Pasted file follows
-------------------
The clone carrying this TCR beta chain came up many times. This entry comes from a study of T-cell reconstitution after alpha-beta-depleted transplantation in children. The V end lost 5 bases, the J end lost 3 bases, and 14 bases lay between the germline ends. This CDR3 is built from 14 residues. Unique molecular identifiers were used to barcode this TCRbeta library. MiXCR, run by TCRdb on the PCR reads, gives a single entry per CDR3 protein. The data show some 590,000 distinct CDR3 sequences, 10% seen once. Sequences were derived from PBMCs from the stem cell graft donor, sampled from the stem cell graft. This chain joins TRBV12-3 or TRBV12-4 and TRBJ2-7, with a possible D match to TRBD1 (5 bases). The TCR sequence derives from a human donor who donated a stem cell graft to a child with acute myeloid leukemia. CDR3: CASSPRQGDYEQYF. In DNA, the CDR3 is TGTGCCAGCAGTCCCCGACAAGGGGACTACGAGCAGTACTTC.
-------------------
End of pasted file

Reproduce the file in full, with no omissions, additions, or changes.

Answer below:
The clone carrying this TCR beta chain came up many times. This entry comes from a study of T-cell reconstitution after alpha-beta-depleted transplantation in children. The V end lost 5 bases, the J end lost 3 bases, and 14 bases lay between the germline ends. This CDR3 is built from 14 residues. Unique molecular identifiers were used to barcode this TCRbeta library. MiXCR, run by TCRdb on the PCR reads, gives a single entry per CDR3 protein. The data show some 590,000 distinct CDR3 sequences, 10% seen once. Sequences were derived from PBMCs from the stem cell graft donor, sampled from the stem cell graft. This chain joins TRBV12-3 or TRBV12-4 and TRBJ2-7, with a possible D match to TRBD1 (5 bases). The TCR sequence derives from a human donor who donated a stem cell graft to a child with acute myeloid leukemia. CDR3: CASSPRQGDYEQYF. In DNA, the CDR3 is TGTGCCAGCAGTCCCCGACAAGGGGACTACGAGCAGTACTTC.